If one statement rings true, it's that this season has been a big one for student loans! Earlier this month, the Biden Administration announced in August that the freeze on federal student loan payments and interest would be extended through January 31, 2022. Two major loan servicers (PHEAA and Granite State Management) also announced they're not renewing their contracts with the Department of Education, and student loan scams are at an all-time high. Phew! Deep breaths.
We're here to help you to find your student loan zen! Read on for how to navigate the months ahead.
What does this mean for my loans?
If your federal student loans already qualify for the CARES Act, you won't have payments due until February 2022 and interest won't accrue on your loans. These extended months will also count toward forgiveness programs like Public Service Loan Forgiveness (PSLF).
Is there anything I need to do?
This extension will be applied automatically, so there's nothing you need to do right now. But before loan payments resume, make sure you have a plan for how to re-start loan payments. If you need to lower your monthly payment, this is a great time to enroll in Income-Driven Repayment (IDR) before loan servicers get overwhelmed with paperwork. If your loans are in default, now is a great time to get your loans back into good standing while there are extra protections in place.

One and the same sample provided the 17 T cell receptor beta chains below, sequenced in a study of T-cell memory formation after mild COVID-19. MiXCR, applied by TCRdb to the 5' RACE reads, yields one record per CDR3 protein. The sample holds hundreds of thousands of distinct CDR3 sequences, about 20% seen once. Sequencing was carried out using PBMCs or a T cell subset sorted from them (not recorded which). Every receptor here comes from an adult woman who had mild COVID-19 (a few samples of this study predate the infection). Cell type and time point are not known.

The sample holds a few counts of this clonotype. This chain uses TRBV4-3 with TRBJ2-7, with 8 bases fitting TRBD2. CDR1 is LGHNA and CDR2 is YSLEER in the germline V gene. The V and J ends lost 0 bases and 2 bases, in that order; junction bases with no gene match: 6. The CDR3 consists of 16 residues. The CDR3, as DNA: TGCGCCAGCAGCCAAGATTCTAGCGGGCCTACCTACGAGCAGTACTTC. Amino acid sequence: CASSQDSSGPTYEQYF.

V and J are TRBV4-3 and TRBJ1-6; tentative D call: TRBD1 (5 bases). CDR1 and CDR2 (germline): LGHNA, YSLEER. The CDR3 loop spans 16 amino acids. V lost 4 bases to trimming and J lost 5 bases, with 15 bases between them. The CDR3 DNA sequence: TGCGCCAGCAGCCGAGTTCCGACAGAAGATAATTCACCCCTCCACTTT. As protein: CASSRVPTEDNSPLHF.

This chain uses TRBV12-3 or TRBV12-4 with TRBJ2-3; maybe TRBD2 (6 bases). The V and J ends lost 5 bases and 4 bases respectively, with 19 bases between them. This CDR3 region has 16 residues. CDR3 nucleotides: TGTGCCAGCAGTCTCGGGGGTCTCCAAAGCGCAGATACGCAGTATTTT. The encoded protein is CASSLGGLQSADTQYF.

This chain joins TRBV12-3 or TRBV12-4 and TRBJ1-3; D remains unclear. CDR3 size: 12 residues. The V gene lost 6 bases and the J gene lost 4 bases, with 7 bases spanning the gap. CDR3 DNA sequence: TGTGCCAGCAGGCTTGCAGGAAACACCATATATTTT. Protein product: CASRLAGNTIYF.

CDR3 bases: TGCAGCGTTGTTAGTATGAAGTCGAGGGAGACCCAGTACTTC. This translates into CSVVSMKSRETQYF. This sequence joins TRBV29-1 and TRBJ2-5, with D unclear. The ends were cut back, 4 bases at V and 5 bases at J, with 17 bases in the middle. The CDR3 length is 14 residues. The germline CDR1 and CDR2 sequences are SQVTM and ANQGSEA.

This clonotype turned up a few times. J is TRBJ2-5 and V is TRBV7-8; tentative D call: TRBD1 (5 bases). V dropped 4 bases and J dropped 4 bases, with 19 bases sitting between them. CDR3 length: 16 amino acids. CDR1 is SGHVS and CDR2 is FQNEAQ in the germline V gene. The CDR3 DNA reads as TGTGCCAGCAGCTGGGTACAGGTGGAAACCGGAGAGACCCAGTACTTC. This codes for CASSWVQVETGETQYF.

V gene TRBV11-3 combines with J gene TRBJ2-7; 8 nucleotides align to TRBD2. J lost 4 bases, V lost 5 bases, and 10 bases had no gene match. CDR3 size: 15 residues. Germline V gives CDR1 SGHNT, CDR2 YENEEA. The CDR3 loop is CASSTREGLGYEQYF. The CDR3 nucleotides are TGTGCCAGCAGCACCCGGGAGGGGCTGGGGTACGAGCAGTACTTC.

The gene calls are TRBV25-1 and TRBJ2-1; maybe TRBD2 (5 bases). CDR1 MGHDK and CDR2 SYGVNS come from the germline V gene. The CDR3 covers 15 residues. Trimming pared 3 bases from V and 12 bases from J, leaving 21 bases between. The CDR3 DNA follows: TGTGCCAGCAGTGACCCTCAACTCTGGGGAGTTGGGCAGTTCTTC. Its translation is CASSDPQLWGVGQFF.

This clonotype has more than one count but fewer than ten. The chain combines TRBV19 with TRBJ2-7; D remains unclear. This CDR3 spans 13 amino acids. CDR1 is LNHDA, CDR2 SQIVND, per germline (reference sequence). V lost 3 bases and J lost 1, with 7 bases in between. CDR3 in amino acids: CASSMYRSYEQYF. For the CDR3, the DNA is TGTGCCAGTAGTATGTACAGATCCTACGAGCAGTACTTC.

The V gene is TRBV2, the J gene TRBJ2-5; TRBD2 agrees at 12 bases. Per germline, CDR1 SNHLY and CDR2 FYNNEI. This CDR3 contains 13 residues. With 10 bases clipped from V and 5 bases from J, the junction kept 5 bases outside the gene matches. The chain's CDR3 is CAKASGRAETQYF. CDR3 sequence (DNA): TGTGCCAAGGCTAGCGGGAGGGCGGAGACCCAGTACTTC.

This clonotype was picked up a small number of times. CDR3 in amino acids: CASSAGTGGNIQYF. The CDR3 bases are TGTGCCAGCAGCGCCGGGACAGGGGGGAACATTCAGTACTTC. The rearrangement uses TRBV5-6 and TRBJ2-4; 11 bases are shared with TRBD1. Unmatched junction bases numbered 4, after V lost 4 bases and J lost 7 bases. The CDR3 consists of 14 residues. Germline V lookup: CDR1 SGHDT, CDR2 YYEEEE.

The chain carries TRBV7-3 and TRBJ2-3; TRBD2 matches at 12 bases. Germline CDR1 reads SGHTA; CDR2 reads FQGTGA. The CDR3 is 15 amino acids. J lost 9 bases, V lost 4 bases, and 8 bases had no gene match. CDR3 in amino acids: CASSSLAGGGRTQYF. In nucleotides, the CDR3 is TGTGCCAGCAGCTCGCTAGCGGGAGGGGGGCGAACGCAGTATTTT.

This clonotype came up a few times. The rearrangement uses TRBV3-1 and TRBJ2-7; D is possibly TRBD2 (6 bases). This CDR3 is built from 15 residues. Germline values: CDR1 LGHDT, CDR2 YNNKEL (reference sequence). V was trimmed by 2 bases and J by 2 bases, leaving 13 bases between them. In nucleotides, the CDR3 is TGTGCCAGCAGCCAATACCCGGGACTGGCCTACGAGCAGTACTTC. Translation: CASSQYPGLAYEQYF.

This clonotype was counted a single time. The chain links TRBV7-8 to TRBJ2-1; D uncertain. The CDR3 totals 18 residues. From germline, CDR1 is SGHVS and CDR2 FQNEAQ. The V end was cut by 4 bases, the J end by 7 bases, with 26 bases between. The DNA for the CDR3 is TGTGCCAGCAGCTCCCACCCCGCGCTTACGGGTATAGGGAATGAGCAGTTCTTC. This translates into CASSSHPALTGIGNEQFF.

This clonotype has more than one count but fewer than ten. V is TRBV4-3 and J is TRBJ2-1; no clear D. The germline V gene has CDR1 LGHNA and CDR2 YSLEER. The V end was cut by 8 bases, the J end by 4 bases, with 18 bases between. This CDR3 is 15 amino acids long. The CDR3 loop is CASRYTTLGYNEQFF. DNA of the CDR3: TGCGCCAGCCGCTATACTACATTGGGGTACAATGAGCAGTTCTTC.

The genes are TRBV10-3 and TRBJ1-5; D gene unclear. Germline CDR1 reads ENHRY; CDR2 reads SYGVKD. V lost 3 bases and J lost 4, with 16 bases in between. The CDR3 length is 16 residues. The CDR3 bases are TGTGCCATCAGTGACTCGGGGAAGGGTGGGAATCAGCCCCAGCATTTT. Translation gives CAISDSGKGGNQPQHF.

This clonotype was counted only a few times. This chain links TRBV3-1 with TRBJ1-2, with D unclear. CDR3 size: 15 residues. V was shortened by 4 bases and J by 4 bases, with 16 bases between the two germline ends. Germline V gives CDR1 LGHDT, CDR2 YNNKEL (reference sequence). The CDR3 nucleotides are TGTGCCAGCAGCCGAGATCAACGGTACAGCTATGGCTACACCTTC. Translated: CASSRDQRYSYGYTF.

A special note for borrowers with loans at FedLoan Servicing or Granite State: These two loan servicers have announced that they're not renewing their contracts with the Department of Education, so it's possible you'll have a new loan servicer by the time payments resume. Keep a close eye out for any information about the transition from your loan servicer and the Department of Education. Summer will also reach out with updates as they're announced!
Lastly, it's worth noting that student loan scams are still at an all-time high. You can protect yourself by dealing with your loan servicer directly and contact Summer anytime for questions about the integrity of an email, letter, or text from a company claiming to represent your student loans.
Regardless of what happens in the student loan world between now and January, our team is here for you! Reach out at email@example.com with any questions.